This article is on the tangible value of purpose in business but it applies to individuals as well. Knowing your purpose makes you more persuasive because you have confidence in what you stand for and people are inspired by your purpose. From Forbes...
Global Study Reveals Consumers Are Four To Six Times More Likely To Purchase, Protect And Champion Purpose-Driven Companies
Co-Founder, Conspiracy of Love, and Good is the New Cool.Follow
Alison DaSilva, Managing Director, Purpose and Impact, Zeno Group ZENO GROUP
A groundbreaking global study analyzing the business value of brands having a well understood “Purpose” has revealed a strong business benefit to such purposeful brands and their companies, as consumers are four to six times more likely to buy from, trust, champion, and defend companies with a strong Purpose.
The “Strength of Purpose” study of 8,000 global consumers and 75 companies and brands was commissioned by New York-based Zeno Group, the global, integrated communications agency. Zeno surveyed more than 8,000 individuals across 8 markets (United States, Canada, United Kingdom, France, China, India, Singapore, Malaysia), having them rate more than 75 brands on their perceived strength of Purpose.
I caught up with Alison DaSilva, Managing Director, Purpose and Impact, Zeno Group, to find out more.
Alison DaSilva: The survey was truly a first of its kind. The methodology is significant: it was thorough in scope, surveying more than 8,000 consumers across 8 global markets in 4 languages, and it was incredibly comprehensive in content; in addition to questions about the role of Purpose and expectations of companies today, we asked consumers to indicate how purposeful they consider 75+ global brands to be on a 9-point scale. We then asked consumers about their overall support of and trust in each brand, favorability, purchase intent, and likelihood to recommend each brand to others.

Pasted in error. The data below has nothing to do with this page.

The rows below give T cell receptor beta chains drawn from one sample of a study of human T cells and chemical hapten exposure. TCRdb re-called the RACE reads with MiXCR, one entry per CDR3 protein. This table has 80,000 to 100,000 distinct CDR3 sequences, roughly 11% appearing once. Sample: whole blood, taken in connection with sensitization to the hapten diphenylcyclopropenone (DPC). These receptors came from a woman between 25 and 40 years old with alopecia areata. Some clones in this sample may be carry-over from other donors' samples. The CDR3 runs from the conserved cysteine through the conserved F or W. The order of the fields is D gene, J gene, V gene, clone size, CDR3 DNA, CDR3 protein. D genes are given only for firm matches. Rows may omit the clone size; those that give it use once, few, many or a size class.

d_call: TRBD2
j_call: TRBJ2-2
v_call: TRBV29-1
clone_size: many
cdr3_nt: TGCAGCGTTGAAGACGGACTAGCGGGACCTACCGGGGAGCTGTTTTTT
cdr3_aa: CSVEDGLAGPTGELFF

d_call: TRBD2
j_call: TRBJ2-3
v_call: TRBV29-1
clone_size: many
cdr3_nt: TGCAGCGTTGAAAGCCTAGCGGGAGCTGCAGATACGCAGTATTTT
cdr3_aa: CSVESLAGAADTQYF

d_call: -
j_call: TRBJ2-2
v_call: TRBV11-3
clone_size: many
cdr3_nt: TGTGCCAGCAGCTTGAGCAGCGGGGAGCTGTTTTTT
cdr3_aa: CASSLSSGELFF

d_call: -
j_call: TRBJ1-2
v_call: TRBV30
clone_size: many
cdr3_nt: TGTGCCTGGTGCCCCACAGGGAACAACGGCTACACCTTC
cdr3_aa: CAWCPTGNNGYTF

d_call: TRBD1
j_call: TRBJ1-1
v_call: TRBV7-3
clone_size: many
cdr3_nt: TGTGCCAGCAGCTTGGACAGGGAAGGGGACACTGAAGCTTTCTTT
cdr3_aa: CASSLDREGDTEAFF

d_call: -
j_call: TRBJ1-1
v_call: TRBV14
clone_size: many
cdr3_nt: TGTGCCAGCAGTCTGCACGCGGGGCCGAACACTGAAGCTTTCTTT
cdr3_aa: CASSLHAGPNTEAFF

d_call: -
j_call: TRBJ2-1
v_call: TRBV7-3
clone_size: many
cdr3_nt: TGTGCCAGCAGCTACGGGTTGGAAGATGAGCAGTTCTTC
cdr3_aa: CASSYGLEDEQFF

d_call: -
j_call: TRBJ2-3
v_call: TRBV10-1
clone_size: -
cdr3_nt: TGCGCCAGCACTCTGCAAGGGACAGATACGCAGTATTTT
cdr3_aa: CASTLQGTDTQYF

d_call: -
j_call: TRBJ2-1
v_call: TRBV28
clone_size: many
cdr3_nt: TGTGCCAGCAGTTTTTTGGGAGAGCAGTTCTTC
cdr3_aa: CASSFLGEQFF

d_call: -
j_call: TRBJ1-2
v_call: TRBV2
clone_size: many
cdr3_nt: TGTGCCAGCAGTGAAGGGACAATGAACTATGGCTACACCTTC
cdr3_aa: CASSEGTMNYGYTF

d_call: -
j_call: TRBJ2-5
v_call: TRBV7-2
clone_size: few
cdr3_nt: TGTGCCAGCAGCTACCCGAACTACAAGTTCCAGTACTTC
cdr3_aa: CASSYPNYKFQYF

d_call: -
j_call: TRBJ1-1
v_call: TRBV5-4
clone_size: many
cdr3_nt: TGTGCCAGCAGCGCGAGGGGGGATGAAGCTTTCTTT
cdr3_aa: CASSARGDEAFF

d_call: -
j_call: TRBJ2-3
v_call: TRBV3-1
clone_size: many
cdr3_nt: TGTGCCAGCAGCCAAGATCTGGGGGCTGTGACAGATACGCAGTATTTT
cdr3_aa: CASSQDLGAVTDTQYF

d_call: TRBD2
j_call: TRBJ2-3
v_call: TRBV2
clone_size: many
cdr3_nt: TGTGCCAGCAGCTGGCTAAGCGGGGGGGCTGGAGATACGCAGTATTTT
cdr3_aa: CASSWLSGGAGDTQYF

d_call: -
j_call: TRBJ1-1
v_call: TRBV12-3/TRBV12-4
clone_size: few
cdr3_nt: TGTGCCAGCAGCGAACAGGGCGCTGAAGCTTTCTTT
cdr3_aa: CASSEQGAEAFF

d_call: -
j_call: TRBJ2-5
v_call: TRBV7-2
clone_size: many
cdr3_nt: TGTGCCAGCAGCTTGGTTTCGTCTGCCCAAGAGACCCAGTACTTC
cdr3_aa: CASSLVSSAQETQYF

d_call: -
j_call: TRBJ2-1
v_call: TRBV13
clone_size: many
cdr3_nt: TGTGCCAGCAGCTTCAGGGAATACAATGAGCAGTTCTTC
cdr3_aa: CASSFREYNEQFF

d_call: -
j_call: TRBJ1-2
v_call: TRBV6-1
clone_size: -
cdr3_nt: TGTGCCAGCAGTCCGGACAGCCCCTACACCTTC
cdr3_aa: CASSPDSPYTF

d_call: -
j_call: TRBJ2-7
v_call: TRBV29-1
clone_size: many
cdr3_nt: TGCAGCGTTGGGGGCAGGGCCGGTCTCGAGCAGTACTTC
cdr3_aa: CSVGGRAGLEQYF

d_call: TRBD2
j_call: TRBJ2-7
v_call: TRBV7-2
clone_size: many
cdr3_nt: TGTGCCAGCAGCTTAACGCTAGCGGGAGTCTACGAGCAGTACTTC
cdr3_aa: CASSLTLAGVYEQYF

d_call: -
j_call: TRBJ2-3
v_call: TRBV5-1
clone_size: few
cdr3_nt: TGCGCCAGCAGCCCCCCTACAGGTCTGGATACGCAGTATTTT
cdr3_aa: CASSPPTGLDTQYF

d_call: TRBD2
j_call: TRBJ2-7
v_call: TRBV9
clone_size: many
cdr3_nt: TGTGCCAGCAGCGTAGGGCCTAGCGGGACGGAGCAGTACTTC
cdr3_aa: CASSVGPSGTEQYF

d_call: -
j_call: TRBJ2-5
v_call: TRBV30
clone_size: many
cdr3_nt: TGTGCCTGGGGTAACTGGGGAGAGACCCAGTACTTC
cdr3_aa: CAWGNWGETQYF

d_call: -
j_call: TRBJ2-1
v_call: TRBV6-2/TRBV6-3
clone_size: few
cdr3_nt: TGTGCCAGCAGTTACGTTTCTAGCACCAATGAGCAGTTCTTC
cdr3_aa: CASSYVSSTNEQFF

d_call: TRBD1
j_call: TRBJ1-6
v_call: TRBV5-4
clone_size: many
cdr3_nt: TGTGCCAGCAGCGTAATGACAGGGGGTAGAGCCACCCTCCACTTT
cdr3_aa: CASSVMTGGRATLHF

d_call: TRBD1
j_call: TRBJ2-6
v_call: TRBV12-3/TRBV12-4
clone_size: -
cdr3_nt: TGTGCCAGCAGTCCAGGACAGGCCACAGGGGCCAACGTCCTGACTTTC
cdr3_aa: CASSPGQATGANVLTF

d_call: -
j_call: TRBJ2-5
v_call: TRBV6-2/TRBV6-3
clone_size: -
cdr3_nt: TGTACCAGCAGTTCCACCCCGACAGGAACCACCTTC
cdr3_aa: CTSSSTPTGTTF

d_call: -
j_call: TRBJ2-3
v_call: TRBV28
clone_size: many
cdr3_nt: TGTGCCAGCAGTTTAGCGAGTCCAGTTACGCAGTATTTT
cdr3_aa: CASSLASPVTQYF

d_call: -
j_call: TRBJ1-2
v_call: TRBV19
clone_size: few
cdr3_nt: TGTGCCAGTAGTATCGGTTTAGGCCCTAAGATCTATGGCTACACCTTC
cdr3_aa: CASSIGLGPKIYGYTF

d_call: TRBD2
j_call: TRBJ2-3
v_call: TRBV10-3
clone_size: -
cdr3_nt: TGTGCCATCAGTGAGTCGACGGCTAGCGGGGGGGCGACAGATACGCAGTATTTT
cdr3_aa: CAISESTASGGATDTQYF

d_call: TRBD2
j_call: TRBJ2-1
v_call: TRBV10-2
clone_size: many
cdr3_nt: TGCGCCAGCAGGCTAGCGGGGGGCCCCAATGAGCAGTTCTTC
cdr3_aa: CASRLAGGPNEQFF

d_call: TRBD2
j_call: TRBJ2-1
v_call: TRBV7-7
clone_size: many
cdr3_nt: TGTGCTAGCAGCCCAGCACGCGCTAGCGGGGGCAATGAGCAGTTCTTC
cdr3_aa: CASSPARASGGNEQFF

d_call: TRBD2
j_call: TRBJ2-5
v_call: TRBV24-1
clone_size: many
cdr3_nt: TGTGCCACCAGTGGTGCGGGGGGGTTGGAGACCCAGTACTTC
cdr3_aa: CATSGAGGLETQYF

A correlation and regression analysis of the data demonstrated that when a brand has a strong Purpose, consumers were:
o 4.0 times more likely to purchase from the brand;
o 6.0 times more likely to protect that brand in a challenging moment;
o 4.5 times more likely to recommend (champion) the brand to friends and family;
o 4.1 times more likely to trust the brand.
This is the first research report that directly links the strength of a company’s Purpose with a consumer’s likelihood to act favorably towards the company. These findings shed new light and unequivocal proof that the companies who lead with Purpose will see stronger reputation, brand affinity and bottom-line results.
Aziz: Fascinating. Please tell us about the ‘Purpose Paradox’ you’ve uncovered?
DaSilva: Consumers have raised the bar and are looking to companies to advance progress on important issues within and outside of their operational footprint. Globally, 94% of consumers said it is important that the companies they engage with have a strong Purpose, and 83% said companies should only earn a profit if they also deliver a positive impact.
This is where it gets interesting. While the majority of consumers agree companies should have a strong Purpose, and proved they reward those who do, most consumers do not believe companies today have a clear and strong Purpose (only 37% do). Companies are leaving equity on the table. Expectations have soared for corporations to play a leadership role throughout the global pandemic, economic instability, and ongoing racial injustices. A clear and compelling corporate Purpose serves as the filter for a company, guiding decisions around how to behave, what issues to advance and how engage all stakeholders.
Aziz: How are younger generations more likely to hold brands accountable? How does this relate to ‘cancel culture?’